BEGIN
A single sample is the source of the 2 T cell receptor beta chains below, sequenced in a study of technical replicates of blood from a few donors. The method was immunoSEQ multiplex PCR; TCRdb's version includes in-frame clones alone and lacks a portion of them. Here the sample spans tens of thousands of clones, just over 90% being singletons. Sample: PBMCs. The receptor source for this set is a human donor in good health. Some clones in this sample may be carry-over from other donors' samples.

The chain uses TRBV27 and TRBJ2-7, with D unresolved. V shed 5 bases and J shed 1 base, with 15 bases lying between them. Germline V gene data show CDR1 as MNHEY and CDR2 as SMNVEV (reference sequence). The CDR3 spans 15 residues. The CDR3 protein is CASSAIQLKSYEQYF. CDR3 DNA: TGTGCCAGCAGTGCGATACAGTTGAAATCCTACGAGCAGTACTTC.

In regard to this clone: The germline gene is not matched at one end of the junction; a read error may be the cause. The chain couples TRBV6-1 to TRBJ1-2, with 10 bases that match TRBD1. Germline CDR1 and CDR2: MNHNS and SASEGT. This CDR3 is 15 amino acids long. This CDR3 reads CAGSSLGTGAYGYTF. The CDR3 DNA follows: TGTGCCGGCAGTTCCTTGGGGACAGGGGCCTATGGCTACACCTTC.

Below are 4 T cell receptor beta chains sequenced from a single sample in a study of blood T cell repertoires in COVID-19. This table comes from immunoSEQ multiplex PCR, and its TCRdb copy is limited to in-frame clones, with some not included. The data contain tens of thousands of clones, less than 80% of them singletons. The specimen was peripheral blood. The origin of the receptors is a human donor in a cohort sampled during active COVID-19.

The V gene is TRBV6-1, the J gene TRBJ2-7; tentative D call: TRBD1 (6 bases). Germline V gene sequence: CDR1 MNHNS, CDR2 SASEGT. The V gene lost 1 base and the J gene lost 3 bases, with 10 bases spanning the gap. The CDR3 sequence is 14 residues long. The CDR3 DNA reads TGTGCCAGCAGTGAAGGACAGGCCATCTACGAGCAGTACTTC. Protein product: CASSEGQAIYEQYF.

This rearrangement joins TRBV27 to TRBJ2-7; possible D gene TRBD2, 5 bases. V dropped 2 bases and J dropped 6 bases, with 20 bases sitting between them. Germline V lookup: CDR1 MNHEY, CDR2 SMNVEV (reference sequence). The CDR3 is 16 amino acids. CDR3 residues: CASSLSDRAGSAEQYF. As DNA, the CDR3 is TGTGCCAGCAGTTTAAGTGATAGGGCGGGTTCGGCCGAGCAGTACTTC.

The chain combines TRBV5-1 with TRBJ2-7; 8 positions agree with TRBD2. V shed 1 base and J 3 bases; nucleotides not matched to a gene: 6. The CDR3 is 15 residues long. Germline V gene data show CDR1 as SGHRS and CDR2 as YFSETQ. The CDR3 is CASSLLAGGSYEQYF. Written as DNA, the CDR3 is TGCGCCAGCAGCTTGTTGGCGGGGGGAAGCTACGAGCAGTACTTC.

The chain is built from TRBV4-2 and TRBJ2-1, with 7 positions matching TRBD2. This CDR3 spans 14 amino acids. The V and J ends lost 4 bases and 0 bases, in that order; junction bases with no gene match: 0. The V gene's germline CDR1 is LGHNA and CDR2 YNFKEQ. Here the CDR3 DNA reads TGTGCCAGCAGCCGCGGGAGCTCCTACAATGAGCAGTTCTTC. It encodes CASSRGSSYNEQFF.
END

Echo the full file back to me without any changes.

A single sample is the source of the 2 T cell receptor beta chains below, sequenced in a study of technical replicates of blood from a few donors. The method was immunoSEQ multiplex PCR; TCRdb's version includes in-frame clones alone and lacks a portion of them. Here the sample spans tens of thousands of clones, just over 90% being singletons. Sample: PBMCs. The receptor source for this set is a human donor in good health. Some clones in this sample may be carry-over from other donors' samples.

The chain uses TRBV27 and TRBJ2-7, with D unresolved. V shed 5 bases and J shed 1 base, with 15 bases lying between them. Germline V gene data show CDR1 as MNHEY and CDR2 as SMNVEV (reference sequence). The CDR3 spans 15 residues. The CDR3 protein is CASSAIQLKSYEQYF. CDR3 DNA: TGTGCCAGCAGTGCGATACAGTTGAAATCCTACGAGCAGTACTTC.

In regard to this clone: The germline gene is not matched at one end of the junction; a read error may be the cause. The chain couples TRBV6-1 to TRBJ1-2, with 10 bases that match TRBD1. Germline CDR1 and CDR2: MNHNS and SASEGT. This CDR3 is 15 amino acids long. This CDR3 reads CAGSSLGTGAYGYTF. The CDR3 DNA follows: TGTGCCGGCAGTTCCTTGGGGACAGGGGCCTATGGCTACACCTTC.

Below are 4 T cell receptor beta chains sequenced from a single sample in a study of blood T cell repertoires in COVID-19. This table comes from immunoSEQ multiplex PCR, and its TCRdb copy is limited to in-frame clones, with some not included. The data contain tens of thousands of clones, less than 80% of them singletons. The specimen was peripheral blood. The origin of the receptors is a human donor in a cohort sampled during active COVID-19.

The V gene is TRBV6-1, the J gene TRBJ2-7; tentative D call: TRBD1 (6 bases). Germline V gene sequence: CDR1 MNHNS, CDR2 SASEGT. The V gene lost 1 base and the J gene lost 3 bases, with 10 bases spanning the gap. The CDR3 sequence is 14 residues long. The CDR3 DNA reads TGTGCCAGCAGTGAAGGACAGGCCATCTACGAGCAGTACTTC. Protein product: CASSEGQAIYEQYF.

This rearrangement joins TRBV27 to TRBJ2-7; possible D gene TRBD2, 5 bases. V dropped 2 bases and J dropped 6 bases, with 20 bases sitting between them. Germline V lookup: CDR1 MNHEY, CDR2 SMNVEV (reference sequence). The CDR3 is 16 amino acids. CDR3 residues: CASSLSDRAGSAEQYF. As DNA, the CDR3 is TGTGCCAGCAGTTTAAGTGATAGGGCGGGTTCGGCCGAGCAGTACTTC.

The chain combines TRBV5-1 with TRBJ2-7; 8 positions agree with TRBD2. V shed 1 base and J 3 bases; nucleotides not matched to a gene: 6. The CDR3 is 15 residues long. Germline V gene data show CDR1 as SGHRS and CDR2 as YFSETQ. The CDR3 is CASSLLAGGSYEQYF. Written as DNA, the CDR3 is TGCGCCAGCAGCTTGTTGGCGGGGGGAAGCTACGAGCAGTACTTC.

The chain is built from TRBV4-2 and TRBJ2-1, with 7 positions matching TRBD2. This CDR3 spans 14 amino acids. The V and J ends lost 4 bases and 0 bases, in that order; junction bases with no gene match: 0. The V gene's germline CDR1 is LGHNA and CDR2 YNFKEQ. Here the CDR3 DNA reads TGTGCCAGCAGCCGCGGGAGCTCCTACAATGAGCAGTTCTTC. It encodes CASSRGSSYNEQFF.